Amyloid Burden, Neuroinflammation, and Links to Cognitive Decline After Ischemic Stroke
One in 5 patients with stroke will end up demented shortly after a stroke, half with prior cognitive impairment and half without. After recurrent stroke, more than a third will become demented.1 The mechanisms remain unclear beyond the fact that neurodegenerative and vascular mechanisms contribute to the cognitive decline.2 In this review, we explore experimental and clinical evidence of interaction between ischemia, amyloid deposition, and neuroinflammation and identify new potential therapeutic targets.
Evidence From Experimental Studies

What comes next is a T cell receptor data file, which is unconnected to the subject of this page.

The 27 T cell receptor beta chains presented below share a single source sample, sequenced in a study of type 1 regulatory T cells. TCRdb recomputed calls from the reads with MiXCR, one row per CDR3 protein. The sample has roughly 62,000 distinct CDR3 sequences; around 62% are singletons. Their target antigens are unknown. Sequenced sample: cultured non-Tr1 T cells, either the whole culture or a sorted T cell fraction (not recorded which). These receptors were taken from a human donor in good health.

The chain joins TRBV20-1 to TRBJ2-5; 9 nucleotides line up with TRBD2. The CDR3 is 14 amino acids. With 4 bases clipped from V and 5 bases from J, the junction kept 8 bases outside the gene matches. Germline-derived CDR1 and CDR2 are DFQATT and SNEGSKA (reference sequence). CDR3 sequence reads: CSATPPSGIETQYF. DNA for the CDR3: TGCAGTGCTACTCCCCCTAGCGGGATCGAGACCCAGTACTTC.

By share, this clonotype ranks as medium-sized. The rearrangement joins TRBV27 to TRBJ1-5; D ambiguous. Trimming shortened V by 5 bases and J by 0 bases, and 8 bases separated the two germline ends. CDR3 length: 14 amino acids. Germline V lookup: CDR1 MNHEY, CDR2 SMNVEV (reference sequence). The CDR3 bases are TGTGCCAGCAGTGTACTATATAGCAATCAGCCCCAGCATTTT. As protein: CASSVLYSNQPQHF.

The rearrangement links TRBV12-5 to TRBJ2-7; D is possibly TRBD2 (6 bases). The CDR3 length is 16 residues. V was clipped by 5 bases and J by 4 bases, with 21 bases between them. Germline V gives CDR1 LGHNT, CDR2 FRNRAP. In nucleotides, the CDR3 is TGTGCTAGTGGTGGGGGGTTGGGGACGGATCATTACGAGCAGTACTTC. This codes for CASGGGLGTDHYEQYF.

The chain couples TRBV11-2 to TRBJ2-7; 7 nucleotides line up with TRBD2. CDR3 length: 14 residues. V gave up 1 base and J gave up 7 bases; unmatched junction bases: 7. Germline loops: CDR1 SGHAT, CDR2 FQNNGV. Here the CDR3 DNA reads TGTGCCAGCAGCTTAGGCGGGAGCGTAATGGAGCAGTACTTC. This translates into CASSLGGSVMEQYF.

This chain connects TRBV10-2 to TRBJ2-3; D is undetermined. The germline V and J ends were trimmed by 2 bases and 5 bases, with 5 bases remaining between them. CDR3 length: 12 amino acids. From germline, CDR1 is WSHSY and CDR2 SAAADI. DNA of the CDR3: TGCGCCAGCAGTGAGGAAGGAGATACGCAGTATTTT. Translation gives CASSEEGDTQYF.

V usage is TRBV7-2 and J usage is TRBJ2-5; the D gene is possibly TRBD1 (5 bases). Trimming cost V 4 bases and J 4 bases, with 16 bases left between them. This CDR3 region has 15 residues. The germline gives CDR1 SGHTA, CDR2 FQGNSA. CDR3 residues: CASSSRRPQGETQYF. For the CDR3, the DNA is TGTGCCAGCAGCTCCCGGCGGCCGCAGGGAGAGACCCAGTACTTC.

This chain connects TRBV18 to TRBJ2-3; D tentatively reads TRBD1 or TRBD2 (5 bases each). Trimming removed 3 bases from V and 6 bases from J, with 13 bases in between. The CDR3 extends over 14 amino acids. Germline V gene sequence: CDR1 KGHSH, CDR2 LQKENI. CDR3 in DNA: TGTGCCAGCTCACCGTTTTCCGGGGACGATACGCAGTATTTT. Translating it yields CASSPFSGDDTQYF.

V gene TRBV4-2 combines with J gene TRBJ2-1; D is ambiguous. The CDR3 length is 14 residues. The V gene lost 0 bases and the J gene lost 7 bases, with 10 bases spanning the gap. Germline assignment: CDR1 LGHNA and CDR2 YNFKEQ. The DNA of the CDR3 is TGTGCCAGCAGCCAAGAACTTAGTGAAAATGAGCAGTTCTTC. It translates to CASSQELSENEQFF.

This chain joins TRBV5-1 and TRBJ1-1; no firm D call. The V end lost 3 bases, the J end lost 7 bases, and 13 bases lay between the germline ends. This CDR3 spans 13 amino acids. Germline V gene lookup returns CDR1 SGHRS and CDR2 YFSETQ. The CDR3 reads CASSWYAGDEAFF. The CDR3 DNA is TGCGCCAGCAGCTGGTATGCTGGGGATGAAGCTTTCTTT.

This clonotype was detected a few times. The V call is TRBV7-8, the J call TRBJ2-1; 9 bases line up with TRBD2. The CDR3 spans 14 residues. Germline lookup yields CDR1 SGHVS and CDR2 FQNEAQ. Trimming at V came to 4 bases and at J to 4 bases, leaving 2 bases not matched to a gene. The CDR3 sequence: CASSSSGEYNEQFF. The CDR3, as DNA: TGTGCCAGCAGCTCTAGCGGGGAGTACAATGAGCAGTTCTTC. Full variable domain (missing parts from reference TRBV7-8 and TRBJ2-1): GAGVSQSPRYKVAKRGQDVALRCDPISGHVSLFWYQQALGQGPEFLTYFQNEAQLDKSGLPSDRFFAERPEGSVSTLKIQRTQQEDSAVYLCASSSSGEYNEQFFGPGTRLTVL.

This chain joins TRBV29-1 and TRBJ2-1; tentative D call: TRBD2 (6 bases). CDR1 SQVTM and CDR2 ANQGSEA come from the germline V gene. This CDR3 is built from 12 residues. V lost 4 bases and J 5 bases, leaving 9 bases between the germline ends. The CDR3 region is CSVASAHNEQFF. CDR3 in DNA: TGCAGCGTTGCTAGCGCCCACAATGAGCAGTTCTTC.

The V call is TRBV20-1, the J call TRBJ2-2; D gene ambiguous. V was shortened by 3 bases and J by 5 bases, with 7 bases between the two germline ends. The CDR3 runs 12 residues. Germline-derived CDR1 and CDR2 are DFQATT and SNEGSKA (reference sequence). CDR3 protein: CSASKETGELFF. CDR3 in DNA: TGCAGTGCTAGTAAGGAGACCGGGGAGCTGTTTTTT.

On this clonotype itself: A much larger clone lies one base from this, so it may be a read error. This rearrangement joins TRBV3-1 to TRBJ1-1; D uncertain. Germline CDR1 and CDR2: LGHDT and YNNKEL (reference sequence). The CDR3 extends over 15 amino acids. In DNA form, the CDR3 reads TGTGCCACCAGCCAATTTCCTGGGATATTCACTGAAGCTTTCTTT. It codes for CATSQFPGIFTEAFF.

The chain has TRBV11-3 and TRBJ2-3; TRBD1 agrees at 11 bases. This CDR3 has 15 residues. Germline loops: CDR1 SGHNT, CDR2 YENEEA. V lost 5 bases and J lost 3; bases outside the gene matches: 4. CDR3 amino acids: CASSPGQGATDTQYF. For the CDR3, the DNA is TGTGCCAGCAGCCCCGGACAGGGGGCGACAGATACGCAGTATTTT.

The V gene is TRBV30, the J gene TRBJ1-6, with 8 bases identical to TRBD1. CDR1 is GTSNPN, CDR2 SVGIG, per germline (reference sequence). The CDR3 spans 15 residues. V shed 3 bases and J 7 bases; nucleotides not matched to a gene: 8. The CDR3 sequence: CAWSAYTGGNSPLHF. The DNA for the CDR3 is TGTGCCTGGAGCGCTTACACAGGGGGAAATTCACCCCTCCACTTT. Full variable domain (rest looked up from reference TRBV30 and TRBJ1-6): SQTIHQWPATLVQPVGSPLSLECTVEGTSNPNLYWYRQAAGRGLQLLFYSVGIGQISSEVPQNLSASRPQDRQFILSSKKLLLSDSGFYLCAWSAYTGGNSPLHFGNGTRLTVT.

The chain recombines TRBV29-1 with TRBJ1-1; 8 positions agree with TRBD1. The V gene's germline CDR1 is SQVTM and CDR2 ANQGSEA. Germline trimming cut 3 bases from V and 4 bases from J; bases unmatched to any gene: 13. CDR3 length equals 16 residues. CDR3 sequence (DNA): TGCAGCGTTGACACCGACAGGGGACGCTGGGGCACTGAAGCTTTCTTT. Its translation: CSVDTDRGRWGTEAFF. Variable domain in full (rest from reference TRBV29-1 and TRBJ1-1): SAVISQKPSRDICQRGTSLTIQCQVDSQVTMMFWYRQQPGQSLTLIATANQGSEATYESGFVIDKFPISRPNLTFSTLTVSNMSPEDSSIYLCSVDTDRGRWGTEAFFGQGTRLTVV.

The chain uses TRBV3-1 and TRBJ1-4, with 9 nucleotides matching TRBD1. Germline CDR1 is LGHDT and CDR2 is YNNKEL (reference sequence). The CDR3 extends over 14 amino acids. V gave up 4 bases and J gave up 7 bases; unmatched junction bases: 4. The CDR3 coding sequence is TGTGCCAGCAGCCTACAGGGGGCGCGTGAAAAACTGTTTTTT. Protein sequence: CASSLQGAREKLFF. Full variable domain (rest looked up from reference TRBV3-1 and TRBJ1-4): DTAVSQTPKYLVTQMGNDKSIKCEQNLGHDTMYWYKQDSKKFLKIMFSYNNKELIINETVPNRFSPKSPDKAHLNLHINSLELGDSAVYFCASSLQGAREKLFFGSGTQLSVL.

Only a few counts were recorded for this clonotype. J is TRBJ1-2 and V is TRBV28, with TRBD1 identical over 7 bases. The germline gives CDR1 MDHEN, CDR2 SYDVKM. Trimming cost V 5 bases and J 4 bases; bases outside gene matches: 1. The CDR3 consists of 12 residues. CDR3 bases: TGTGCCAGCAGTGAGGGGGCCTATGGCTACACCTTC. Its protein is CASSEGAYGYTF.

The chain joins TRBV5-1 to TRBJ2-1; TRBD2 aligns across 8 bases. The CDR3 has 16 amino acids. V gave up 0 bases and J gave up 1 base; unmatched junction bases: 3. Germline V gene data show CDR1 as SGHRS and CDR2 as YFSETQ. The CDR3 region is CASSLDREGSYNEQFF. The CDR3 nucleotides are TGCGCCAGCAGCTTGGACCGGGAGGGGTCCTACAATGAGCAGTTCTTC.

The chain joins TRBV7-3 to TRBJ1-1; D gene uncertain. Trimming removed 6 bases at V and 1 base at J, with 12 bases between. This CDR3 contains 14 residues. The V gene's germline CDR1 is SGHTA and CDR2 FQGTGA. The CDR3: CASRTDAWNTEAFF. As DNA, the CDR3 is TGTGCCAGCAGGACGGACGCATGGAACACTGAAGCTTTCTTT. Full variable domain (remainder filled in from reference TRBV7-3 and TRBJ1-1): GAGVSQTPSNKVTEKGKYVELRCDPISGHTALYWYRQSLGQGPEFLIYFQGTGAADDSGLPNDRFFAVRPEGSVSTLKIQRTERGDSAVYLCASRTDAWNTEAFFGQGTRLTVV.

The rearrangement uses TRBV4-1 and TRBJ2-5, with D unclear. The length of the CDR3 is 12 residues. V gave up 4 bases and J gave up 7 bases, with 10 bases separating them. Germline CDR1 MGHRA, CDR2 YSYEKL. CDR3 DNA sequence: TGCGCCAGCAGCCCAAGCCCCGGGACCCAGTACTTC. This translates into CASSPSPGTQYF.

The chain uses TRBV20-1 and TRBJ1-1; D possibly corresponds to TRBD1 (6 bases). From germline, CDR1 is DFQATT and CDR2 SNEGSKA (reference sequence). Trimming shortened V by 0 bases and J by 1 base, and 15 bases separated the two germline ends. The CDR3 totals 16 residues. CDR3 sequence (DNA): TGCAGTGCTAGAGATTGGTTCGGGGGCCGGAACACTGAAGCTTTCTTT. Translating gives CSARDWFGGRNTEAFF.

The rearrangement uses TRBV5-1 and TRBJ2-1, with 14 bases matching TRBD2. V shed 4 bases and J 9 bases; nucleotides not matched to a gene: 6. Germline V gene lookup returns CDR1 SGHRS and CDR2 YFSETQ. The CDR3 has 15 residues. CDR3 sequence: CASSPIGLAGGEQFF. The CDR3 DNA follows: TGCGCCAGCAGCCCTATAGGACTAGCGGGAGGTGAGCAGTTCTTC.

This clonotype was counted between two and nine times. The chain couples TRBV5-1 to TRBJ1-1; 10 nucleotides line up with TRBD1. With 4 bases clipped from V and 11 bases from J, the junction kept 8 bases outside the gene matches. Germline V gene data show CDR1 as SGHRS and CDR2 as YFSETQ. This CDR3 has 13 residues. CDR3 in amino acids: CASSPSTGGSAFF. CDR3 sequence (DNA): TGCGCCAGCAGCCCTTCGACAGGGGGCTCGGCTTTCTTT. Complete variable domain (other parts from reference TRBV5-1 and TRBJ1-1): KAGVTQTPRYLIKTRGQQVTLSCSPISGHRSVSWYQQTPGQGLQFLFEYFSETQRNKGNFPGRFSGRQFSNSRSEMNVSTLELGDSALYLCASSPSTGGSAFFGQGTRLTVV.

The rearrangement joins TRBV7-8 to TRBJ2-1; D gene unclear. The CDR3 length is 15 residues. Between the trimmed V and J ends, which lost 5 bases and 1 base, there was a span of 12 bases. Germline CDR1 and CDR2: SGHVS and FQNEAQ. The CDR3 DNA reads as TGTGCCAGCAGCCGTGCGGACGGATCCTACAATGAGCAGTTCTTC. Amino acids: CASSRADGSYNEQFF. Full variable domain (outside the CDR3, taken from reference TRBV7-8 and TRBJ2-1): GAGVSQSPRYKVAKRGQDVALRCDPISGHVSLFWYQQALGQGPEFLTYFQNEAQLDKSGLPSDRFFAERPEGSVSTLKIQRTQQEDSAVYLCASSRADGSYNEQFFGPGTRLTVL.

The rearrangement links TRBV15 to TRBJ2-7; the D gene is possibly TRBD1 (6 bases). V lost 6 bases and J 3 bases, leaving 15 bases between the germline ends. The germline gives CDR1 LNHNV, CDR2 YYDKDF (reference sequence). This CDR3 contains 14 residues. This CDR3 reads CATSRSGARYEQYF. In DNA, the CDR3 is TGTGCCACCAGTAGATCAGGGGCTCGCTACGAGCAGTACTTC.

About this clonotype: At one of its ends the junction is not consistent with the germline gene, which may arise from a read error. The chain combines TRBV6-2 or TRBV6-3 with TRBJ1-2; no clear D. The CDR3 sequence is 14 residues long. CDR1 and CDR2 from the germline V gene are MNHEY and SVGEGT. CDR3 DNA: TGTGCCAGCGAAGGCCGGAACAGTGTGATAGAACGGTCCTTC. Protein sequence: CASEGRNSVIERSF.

Clinical data clearly indicate that the coexistence of stroke and Alzheimer disease (AD) leads to exacerbated dementia,3 and experimental studies with animals have addressed the relationship between stroke and AD.4–9 Although human studies have also indicated that soluble parenchymal amyloid precursor protein and β-amyloid 1 to 42 (Aβ1–42) accumulate in patients with multi-infarct dementia,10,11 there are animal studies examining neurodegenerative mechanisms and cognitive impairment in global and focal experimental ischemia. Changes in neurotransmitter systems, trophic factors, and cell signaling and neuroinflammatory mechanisms have been well documented.12 Experimental animal models of cognitive impairment have demonstrated the presence of amyloid precursor protein in the area of ischemic damage.13 Studies in mice overexpressing mutated presenilin 1 or presenilin-knockout mice suggest that presenilin 1 mutations lead to enhanced neurodegeneration after focal ischemia or excitotoxicity.9,14 This may suggest that mutations leading to higher levels of Aβ may increase the sensitivity to ischemia. In another study, mice overexpressing amyloid precursor protein with middle cerebral artery occlusion were shown to have enlarged infarcts and a stronger reduction of blood flow after the arterial occlusion.15 These experiments, however, also showed that the vasodilatory effect of the endothelium-dependent vasodilator acetylcholine was significantly reduced in transgenic mice, possibly suggesting that Aβ-induced disturbance in endothelium-dependent vascular reactivity may contribute to the higher ischemia …